Diabetes Metab J > Volume 41(5); 2017 > Article
Lee and Cho: Letter: Effects of High-Dose α-Lipoic Acid on Heart Rate Variability of Type 2 Diabetes Mellitus Patients with Cardiac Autonomic Neuropathy in Korea (Diabetes Metab J 2017;41:275-83)
Type 2 diabetes mellitus causes many kinds of chronic complications, such as microvascular complications including diabetic retinopathy, nephropathy, neuropathy, and macrovascular complications. Diabetic autonomic neuropathy (DAN) is also one of the most serious complications, and its prevalence varies depending on the cohort to 20% abnormality [1]. DAN may affect many organ systems, especially a wide spectrum of adverse cardiovascular outcomes [2]. Cardiac autonomic neuropathy (CAN) is associated with autonomic cardiomyopathy and is the pre-dispose factor of sudden cardiac death [3].
CAN is considered as a result of damages in the autonomic nerve fibers of heart that innervate the heart and blood vessels, which leads to abnormalities in heart rate control [4]. Therefore, diabetic cardiac autonomic dysfunction is inevitably associated with reduced heart rate variability (HRV) [5]. HRV has been proposed as an indicator of cardiovascular risk because the first manifestation of CAN is a decrement in HRV in a normal heart rate [6]. Glycemic control is considered as an essential treatment for CAN. According to Pop-Busui et al. [7], the early initiation of intensive glucose control in type 1 diabetes mellitus can help minimize the development of CAN. However, the benefit of glycemic control in type 2 diabetes mellitus is not confirmed [1]. Although blood sugar optimization is the most important treatment, it would be difficult to revive already advanced autonomic nervous system complications. Therefore, alternative treatments are needed based on the pathophysiologic aspect of diabetic CAN.
One of the possible solutions to treat diabetic CAN originate from that hyperglycemia can increase oxidative stress and cause direct neuronal damage and dysfunction [8]. Therefore, α-lipoic acid (ALA), which is known as a free-radical scavenger and used for treatment of diabetic peripheral polyneuropathy, could be regarded as one of treatment modalities for diabetic CAN by reducing the oxidative stress [9]. Fortunately, in the Deutsche Kardiale Autonome-Neurophathie (DEKAN) study, ALA showed a beneficial effect on HRV index of patients with diabetic CAN [10]. Another study, the Alpha Lipoic Acid in Diabetic Neuropathy (ALADIN) study, showed that ALA could improve neuropathic symptoms such as pain, burning, paresthesia, and numbness [11]. With such background, Lee et al. [12] investigated the effects of high-dose ALA on HRV of type 2 diabetes mellitus patients with CAN in Korea. In this study, the therapeutic effect of high-dose ALA to diabetic CAN presented a positive trend despite the lack of significant results. The standard deviation of normal-to-normal RR intervals, low frequency band and high frequency/low frequency ratio in the standing position increased in the ALA group after 24 weeks of trial. This result showed improvements in HRV indexes of ALA group. Moreover, the safety of high oral ALA therapy (1,200 mg/day) was verified from the similarity of the rates of overall abnormal reactions or severe adverse events between the ALA group and placebo group.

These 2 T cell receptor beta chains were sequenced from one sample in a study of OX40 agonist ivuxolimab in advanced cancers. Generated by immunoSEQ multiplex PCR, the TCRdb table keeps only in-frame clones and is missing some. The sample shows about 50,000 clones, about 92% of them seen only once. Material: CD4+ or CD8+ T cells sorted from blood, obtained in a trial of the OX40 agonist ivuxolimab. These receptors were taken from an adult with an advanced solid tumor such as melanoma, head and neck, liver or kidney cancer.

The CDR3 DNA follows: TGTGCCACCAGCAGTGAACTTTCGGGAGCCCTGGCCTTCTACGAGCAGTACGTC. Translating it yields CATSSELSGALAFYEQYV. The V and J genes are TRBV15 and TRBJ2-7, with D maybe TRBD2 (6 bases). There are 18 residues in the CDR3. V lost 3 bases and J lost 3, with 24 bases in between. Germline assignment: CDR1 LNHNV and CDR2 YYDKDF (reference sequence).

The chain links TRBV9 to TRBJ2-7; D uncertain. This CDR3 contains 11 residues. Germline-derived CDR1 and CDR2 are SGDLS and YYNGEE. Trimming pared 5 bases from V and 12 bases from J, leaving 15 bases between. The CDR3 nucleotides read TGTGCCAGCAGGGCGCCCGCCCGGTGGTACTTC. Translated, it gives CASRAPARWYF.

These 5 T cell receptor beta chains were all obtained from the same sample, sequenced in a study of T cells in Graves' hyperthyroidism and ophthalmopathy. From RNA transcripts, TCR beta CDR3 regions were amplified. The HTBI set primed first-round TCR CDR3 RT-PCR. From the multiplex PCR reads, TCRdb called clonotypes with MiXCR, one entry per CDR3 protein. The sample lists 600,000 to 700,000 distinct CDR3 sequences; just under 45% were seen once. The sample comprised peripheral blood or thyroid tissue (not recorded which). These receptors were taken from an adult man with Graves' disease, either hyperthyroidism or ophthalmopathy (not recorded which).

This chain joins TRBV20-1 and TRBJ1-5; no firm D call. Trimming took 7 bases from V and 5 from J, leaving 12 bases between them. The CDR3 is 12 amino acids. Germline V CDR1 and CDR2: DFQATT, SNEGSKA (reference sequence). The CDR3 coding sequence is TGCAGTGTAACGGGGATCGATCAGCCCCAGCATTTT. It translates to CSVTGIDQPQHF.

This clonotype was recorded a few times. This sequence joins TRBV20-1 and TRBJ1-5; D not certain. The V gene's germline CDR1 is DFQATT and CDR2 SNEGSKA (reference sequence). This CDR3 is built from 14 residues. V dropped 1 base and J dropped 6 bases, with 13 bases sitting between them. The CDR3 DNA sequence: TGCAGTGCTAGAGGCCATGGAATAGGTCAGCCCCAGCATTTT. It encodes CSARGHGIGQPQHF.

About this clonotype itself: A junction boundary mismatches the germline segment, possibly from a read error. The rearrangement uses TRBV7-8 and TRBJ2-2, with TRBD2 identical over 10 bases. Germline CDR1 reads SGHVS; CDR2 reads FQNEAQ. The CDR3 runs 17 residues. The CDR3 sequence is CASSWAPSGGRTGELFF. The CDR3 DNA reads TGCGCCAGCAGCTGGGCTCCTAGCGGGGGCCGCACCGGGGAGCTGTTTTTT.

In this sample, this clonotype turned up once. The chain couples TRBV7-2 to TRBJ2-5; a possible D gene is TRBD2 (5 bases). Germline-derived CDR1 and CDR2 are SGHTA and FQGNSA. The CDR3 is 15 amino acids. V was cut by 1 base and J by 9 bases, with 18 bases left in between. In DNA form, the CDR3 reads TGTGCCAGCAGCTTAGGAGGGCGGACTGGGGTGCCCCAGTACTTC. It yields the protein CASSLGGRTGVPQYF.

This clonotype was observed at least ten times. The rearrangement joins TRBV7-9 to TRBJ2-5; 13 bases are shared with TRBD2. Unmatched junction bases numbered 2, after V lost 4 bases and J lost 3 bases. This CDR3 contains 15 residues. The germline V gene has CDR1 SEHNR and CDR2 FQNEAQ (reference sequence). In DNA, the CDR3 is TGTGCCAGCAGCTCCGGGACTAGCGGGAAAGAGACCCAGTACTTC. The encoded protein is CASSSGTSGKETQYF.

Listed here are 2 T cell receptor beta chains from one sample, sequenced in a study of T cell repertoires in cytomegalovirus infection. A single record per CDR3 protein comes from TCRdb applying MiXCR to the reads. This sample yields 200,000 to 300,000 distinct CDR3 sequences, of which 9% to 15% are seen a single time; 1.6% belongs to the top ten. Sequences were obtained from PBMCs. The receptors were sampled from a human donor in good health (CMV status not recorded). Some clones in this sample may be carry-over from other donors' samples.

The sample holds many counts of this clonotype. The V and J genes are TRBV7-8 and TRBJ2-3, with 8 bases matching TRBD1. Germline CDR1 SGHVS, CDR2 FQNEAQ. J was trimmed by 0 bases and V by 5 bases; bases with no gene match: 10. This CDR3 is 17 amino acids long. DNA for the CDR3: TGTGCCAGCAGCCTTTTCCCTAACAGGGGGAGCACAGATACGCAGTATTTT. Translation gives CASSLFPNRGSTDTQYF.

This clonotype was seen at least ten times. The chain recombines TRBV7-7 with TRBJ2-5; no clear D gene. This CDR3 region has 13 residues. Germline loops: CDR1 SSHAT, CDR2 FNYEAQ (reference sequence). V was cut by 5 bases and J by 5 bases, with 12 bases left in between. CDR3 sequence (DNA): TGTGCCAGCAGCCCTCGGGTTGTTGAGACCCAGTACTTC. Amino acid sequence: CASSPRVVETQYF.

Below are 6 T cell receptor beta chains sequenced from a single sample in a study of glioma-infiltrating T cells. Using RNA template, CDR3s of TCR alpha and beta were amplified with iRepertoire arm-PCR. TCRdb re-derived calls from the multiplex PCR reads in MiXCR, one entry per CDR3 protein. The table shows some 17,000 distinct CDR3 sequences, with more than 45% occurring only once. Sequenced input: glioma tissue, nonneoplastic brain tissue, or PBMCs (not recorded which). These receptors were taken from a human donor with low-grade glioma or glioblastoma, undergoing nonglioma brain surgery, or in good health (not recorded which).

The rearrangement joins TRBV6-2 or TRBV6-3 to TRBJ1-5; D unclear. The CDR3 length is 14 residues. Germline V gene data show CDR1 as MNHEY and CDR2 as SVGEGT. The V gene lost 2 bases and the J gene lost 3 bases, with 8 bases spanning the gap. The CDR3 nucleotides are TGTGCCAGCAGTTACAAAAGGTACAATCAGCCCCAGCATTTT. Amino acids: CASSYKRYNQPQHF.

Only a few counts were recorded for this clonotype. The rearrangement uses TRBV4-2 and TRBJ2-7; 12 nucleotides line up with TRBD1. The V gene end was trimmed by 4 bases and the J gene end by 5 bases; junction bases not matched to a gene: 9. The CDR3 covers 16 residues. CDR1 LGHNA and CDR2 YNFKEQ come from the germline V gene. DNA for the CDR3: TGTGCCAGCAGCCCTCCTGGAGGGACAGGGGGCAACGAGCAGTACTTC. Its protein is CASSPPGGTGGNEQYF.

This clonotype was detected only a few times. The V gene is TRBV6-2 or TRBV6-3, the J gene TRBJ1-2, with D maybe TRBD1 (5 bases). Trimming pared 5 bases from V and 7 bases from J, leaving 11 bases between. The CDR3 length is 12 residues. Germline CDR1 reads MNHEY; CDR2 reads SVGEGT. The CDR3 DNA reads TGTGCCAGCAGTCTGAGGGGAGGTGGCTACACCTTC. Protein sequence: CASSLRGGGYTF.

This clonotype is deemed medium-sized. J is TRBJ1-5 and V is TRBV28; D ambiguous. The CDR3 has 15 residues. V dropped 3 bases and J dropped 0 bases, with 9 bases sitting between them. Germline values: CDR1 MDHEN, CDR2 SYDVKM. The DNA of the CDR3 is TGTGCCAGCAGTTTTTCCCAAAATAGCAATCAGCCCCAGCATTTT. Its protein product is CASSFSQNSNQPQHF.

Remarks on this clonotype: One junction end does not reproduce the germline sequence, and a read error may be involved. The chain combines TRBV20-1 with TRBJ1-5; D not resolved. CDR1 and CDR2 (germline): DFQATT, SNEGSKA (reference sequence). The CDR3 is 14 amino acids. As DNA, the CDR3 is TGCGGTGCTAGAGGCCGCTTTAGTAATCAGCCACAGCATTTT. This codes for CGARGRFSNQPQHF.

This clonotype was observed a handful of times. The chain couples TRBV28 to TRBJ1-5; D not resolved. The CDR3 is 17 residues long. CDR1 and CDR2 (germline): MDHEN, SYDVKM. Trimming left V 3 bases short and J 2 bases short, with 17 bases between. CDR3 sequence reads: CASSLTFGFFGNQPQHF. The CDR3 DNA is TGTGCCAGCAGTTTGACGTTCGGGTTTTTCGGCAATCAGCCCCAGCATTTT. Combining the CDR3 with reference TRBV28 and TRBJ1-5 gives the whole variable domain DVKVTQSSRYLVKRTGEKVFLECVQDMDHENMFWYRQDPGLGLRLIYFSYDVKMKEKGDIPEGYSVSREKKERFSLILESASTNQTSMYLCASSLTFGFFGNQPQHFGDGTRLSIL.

However, there are some questions in this study. The DEKAN study [10] and ALADIN study [11] showed significant improvements in HRV indexes and CAN. However, despite the high dosage (600 mg/day vs. 1,200 mg/day) and longer duration of treatment, the results of this study did not show significant improvements in HRV indexes. In addition to racial differences, further explanations and research are likely required to explain the different conclusions.
There was no assessment of diabetic control status in 75 subjects before the study period. Prior to the start of the study, if the information about glycemic control range or presence of microvascular complications was included, the therapeutic effect of ALA on patients with complications would be apparent. The baseline heart rate was 72.54±7.91 beats/min in ALA group and 70.60±7.35 beats/min in placebo group. Given that the heart rate was relatively stable at the time of registration, there is a possibility that the difference between the two groups was not statistically valid. Because HRVs appeared to be stable, severe neuropathy may not have progressed, so the effects of ALA in these patients could have been less. If the treatment effect is evaluated by dividing into the group of severe neuropathy and mild neuropathy, it is possible that the significance of ALA treatment is secured. In the present study, symptomatic improvements were not evaluated. Future evaluation of symptomatic improvements with a questionnaire will be interesting.
CAN is often overlooked despite serious cardiac complications such as sudden cardiac death. Therefore, it is necessary to develop a HRV marker with higher sensitivity such as 24 hours HRV monitoring tool. Another extensive and prospective study in large number cohorts will be needed to confirm the effects of the anti-oxidant on CAN and to seek alternative therapies.
This study showed a beneficial trend of ALA on CAN in type 2 diabetes mellitus patients. It is important to note that high-dose ALA with longer duration treatment is tolerable. Another extensive intervention study must be performed to confirm the effects on CAN.


CONFLICTS OF INTEREST: No potential conflict of interest relevant to this article was reported.


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